Journal of Geophysical Research: Atmospheres

Introduction to special section on Global Warming and the Next Ice Age

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[1] This section of the Journal of Geophysical Research contains several of the papers presented at the Second International Conference on Global Warming and the Next Ice Age and at the workshop on Aerosols and Climate Prediction Uncertainty. Over 130 oral and poster papers were presented at the meeting, which was attended by over 120 climate and aerosols experts from 15 countries. The meeting was held in Santa Fe, New Mexico from 17 to 21 July 2006. It was hosted by the Los Alamos National Laboratory and cosponsored by the American Meteorological Society and the University of Washington.

[2] This was the second conference in the series, planned to take place every five years to provide an opportunity for scientific exchange of ideas between experts holding quite diverse points of view and research perspectives on the current climate change. Papers dealing with the current anthropogenic global warming as well as with longer-scale climate changes (ice ages) are welcome. The First conference took place at Dalhousie University in Halifax, Canada, in 2001. The following collection of papers contains some of reported new research. Many of the conference presentations (including those concerning the next ice age) were already in the reviewing process or published at the time of the conference. The first few papers of this collection provide an overview of recent IPCC climate modeling results related to decadal and multidecadal climate variability [Parker et al., 2007], discuss the contribution of solar variability to global surface air temperature changes [Scafetta and West, 2007], and consider general limitations on the prediction of climate from the principals of chaos theory [Essex et al., 2007].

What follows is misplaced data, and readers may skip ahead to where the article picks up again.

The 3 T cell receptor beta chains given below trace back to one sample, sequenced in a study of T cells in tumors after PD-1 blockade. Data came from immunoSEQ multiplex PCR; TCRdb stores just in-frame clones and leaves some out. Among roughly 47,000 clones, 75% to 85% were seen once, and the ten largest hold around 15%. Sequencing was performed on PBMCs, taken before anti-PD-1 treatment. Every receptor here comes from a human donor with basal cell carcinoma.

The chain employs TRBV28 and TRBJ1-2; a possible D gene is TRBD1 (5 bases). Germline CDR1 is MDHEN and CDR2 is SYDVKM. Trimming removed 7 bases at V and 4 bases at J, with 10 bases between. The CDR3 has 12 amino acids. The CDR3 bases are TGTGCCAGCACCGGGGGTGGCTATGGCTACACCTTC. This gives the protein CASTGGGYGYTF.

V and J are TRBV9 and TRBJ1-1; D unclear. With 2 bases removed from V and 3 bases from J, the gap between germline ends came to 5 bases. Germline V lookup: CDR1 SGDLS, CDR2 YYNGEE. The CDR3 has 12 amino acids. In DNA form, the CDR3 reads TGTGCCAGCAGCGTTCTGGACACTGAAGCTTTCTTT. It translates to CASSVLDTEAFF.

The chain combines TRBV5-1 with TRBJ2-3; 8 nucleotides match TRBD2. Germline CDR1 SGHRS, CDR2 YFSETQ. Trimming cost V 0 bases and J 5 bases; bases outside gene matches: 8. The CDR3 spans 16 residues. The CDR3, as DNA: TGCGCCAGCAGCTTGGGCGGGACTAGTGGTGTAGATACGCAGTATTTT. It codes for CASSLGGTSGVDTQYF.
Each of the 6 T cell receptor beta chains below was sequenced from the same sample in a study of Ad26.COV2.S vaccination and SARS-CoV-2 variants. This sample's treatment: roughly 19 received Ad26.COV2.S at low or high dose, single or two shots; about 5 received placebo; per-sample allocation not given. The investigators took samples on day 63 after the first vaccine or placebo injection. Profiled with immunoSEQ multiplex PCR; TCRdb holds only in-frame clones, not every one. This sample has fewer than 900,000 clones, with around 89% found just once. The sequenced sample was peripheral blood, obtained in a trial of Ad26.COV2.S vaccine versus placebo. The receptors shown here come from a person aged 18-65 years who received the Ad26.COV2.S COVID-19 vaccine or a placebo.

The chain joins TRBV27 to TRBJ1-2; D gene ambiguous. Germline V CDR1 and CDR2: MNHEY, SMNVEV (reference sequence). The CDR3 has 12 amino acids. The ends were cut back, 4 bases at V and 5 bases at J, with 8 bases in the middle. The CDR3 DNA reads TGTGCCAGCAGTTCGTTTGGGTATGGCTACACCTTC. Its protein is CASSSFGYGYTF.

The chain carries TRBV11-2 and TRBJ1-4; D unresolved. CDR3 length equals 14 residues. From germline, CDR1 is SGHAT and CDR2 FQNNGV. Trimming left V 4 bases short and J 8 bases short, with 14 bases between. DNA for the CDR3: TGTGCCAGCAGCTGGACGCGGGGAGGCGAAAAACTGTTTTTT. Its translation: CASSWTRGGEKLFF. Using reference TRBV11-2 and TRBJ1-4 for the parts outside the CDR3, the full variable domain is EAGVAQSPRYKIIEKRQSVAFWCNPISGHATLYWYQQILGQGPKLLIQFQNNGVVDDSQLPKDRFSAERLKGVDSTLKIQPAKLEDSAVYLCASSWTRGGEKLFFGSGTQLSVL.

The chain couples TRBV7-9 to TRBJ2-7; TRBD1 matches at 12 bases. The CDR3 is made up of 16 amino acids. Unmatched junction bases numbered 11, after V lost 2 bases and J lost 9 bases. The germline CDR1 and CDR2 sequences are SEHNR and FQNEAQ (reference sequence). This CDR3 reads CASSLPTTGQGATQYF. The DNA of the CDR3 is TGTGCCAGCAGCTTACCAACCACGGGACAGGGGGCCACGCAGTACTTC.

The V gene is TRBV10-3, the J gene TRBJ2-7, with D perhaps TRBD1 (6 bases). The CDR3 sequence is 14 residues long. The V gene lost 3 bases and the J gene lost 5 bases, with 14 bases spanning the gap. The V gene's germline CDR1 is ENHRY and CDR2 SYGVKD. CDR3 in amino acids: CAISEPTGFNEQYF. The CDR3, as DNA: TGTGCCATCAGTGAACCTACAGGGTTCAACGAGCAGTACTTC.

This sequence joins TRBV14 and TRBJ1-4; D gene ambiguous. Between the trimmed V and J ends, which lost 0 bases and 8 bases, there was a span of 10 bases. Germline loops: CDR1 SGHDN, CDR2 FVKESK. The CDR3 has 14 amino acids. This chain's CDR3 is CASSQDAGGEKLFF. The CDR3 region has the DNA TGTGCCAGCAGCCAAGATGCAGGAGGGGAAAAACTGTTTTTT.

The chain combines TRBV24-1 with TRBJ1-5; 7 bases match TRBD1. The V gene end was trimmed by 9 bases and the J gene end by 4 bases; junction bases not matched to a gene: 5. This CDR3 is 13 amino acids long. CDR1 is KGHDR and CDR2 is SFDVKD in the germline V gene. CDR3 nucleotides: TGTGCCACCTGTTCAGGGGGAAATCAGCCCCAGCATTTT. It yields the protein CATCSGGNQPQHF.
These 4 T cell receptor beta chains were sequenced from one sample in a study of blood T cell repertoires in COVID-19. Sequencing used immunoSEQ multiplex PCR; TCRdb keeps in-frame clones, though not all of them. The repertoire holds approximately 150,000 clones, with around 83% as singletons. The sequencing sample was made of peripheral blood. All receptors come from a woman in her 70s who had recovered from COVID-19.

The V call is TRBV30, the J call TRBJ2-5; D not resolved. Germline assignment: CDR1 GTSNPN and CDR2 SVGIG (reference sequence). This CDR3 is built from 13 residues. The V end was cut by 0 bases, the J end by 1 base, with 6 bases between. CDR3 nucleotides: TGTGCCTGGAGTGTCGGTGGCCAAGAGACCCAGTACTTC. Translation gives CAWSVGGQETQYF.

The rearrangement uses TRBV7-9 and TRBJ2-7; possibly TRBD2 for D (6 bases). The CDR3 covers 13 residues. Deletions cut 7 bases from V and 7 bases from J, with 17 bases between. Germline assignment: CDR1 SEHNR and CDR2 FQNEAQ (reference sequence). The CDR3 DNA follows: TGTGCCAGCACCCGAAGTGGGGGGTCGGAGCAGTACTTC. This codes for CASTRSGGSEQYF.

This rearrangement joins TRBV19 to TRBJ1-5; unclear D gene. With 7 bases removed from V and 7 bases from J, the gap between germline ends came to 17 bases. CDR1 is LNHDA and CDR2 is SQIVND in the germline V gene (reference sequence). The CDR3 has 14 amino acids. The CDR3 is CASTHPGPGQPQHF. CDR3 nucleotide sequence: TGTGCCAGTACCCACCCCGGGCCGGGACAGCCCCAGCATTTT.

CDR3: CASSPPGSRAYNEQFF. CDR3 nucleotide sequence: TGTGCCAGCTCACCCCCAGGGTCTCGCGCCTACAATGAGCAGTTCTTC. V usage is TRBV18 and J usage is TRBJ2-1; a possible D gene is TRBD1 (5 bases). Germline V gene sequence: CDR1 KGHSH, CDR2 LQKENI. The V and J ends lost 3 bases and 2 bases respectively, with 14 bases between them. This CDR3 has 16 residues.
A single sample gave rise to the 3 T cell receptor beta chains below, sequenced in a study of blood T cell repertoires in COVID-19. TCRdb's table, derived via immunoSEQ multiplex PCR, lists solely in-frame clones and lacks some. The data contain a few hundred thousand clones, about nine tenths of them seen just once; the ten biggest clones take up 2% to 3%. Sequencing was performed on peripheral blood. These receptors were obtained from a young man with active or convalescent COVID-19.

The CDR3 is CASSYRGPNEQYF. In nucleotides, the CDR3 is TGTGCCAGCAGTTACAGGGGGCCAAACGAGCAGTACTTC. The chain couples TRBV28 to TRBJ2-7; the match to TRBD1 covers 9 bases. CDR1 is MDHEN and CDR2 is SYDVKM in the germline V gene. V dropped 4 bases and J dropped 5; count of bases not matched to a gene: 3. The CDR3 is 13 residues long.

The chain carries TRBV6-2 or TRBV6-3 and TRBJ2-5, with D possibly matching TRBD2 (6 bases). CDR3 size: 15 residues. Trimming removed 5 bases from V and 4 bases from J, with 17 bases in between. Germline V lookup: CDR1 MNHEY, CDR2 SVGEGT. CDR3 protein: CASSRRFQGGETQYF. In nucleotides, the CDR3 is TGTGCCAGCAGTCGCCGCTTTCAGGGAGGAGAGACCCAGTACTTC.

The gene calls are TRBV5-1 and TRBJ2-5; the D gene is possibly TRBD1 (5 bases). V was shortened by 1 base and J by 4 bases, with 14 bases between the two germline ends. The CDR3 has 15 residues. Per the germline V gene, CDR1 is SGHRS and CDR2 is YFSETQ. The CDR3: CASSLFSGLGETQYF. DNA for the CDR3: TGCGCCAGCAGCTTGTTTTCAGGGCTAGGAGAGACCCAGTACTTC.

[3] Climate sensitivity, which determines how top-of-atmosphere radiative forcing is translated into the changes in global average temperature, has been deduced from observational data during the last decade suggesting that an increasing carbon dioxide concentration occurred simultaneously with a decreasing aerosol optical depth [Chylek et al., 2007a]. A different approach deduces climate sensitivity using the ocean heat capacity and the time lag of the climate system response [Schwartz, 2007]. These results (between 0.29 K/Wm−2 and 0.48 K/Wm−2) based on observations are on the low end of the range of equilibrium climate sensitivities reported by the Intergovernmental Panel on Climate Change.

[4] The influence of biosphere on H2O and CO2 fluxes [Ferguson and Veizer, 2007], regional temperature changes [Reiter, 2007], and some remaining issues of climate temperature data [Pielke et al., 2007; McKitrick and Michaels, 2007] are subject of the following few papers. These are followed by a review of ground-based aerosol optical depth measurements in polar regions [Tomasi et al., 2007] and by aerosol remote sensing methods [Popp et al., 2007; Magi et al., 2007]. The next few papers include a model of inorganic and organic aerosols [Amundson et al., 2007], effect of cirrus clouds on radiation [Fusina et al., 2007] and an electron tomography method to determine the aerosol fractal structure and its effect on aerosol optical properties [Adachi et al., 2007]. The following papers develop process level models to capture activation of black carbon [Henson, 2007], probability distribution function method to improve description of subgrid details and to improve cloud treatment in climate models [Jeffery, 2007] and to treat aerosol indirect effects [Tao et al., 2007].

[5] A new high spatial resolution method of remote sensing of the Greenland ice sheet melt area has been developed [Chylek et al., 2007b] and applied to the southwestern part of the ice sheet. The results suggest that the melting has increased during the last decade; however, the largest extend of the melt area occured in 1930s.

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